Spain's Ministry of Finance is already working to correct the Model 720, declaration of assets abroad, that yesterday received a hard blow from the Court of Justice of the EU (CJEU), which considers the rule is against EU law because of its "disproportionate" penalties. The Minister, María Jesús Montero, has promised to modify the text before the end of the quarter, reminding taxpayers that the obligation to submit the information on foreign assets remains in force until March 31.
It is the penalties that have come into question as, according to the European justice, they establish "very high fixed amounts of a minimum of 1,500 and 10,000 euros and with a total amount that is unlimited." In some cases, the total amount owed exceeded 100 per cent of the value of the assets abroad.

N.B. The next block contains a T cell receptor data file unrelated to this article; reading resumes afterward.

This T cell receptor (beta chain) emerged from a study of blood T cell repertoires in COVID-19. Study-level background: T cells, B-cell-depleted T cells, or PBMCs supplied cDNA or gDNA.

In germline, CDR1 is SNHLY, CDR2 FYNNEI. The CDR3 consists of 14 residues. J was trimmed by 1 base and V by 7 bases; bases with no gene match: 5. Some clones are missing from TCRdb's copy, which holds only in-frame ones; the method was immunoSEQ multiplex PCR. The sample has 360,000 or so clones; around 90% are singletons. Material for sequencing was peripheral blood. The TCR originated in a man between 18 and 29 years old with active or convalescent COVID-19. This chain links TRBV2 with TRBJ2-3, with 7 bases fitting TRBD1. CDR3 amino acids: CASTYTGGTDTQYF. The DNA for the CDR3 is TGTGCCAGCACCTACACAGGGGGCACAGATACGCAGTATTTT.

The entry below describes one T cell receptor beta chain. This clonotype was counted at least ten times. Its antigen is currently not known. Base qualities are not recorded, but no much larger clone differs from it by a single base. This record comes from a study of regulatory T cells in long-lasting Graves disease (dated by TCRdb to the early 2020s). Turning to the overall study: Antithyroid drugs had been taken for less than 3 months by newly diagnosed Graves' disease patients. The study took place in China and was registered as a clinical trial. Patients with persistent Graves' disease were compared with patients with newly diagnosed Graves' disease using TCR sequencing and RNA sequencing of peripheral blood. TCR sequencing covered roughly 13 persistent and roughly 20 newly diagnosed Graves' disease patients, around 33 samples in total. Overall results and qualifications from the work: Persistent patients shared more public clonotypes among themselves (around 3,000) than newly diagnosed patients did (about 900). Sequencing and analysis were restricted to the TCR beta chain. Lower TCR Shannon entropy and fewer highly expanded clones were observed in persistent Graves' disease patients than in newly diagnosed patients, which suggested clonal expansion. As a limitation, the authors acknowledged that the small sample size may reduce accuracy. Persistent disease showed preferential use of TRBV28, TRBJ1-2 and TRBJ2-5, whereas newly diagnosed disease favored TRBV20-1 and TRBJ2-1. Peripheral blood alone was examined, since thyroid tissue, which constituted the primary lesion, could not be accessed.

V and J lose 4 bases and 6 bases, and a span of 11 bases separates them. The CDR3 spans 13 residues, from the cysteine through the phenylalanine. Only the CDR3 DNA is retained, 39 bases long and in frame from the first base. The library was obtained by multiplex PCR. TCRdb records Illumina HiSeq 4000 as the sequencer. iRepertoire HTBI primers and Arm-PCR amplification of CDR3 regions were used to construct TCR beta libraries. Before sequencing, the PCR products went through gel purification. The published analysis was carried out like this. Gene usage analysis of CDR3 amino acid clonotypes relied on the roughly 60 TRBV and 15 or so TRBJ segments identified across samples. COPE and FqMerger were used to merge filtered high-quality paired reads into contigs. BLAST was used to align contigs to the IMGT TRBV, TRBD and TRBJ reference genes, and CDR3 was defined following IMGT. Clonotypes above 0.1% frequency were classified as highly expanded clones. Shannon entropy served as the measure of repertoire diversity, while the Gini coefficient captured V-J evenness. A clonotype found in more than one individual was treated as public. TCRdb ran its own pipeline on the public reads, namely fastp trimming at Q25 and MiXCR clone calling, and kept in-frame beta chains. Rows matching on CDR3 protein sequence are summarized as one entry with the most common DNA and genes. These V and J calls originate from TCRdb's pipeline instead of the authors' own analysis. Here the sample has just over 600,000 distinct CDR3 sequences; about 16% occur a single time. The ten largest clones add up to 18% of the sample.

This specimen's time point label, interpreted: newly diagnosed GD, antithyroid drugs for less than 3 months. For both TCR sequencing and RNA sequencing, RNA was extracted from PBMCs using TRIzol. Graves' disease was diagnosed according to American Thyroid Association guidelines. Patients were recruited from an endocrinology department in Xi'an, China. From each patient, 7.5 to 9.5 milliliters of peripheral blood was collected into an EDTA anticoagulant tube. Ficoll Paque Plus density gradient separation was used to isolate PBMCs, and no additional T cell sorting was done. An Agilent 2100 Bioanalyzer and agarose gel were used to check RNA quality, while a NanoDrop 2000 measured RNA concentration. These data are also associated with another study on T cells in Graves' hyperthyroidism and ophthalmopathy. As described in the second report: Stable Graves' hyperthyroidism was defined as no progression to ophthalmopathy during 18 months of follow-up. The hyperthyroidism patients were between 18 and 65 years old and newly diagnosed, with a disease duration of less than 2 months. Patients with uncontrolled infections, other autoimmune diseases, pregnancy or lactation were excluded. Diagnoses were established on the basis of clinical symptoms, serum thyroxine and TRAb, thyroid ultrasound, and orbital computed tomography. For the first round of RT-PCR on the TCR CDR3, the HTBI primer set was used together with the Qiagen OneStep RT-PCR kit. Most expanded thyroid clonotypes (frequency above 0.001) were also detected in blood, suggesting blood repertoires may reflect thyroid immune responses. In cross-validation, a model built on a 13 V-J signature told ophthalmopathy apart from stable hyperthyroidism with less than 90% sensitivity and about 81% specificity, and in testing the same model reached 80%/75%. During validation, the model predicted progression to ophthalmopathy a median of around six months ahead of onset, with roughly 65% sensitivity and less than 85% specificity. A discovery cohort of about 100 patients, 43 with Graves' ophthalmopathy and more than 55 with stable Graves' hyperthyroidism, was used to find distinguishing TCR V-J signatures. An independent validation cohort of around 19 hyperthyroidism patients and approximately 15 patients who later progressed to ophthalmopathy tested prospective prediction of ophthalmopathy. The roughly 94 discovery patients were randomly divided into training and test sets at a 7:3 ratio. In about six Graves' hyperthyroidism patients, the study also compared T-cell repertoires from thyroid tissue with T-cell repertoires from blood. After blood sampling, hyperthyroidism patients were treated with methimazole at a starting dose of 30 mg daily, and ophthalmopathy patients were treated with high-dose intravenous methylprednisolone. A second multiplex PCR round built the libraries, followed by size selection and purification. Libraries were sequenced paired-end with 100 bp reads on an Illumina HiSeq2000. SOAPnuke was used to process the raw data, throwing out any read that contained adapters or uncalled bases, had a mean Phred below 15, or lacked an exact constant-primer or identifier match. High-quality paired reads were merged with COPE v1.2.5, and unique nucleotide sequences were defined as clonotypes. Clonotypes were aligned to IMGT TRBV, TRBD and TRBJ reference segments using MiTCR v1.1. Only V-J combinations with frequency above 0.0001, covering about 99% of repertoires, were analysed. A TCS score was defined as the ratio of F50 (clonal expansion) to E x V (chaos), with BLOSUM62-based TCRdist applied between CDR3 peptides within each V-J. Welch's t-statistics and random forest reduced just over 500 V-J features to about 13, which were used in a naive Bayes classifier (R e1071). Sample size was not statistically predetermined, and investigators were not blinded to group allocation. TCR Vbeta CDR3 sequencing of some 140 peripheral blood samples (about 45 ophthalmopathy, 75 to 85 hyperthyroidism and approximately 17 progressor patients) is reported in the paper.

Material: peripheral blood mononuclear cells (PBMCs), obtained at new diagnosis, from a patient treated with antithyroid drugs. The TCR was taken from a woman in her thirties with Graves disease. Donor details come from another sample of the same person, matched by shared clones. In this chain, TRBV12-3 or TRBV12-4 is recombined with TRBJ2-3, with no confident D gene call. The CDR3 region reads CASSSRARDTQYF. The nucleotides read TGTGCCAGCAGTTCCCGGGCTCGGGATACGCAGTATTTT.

This rule came into force in 2012 with the PP Government but in the last three years the penalties have not been applied. The ones that are being challenged are those prior to 2019.
Although it will have to be studied case by case, the Treasury estimates that they will be faced with paying out refunds close to 230 million euros. A figure that the ministry considers assumable taking into account that, according to data from the Tax Agency, there are currently 60,000 taxpayers who present this type of tax declaration.
As the minister explained, the changes to soften the rule will be developed through one of the legislative projects that are already being processed in the Congreso de los Diputados (not by means of a royal decree-law). Montero explained this procedure after she presented the tax collection data for 2021, which reached a record 223,382 million euros showing a 15% rise. The figure exceeded what was budgeted for, thanks to the better performance of commercial activity and employment.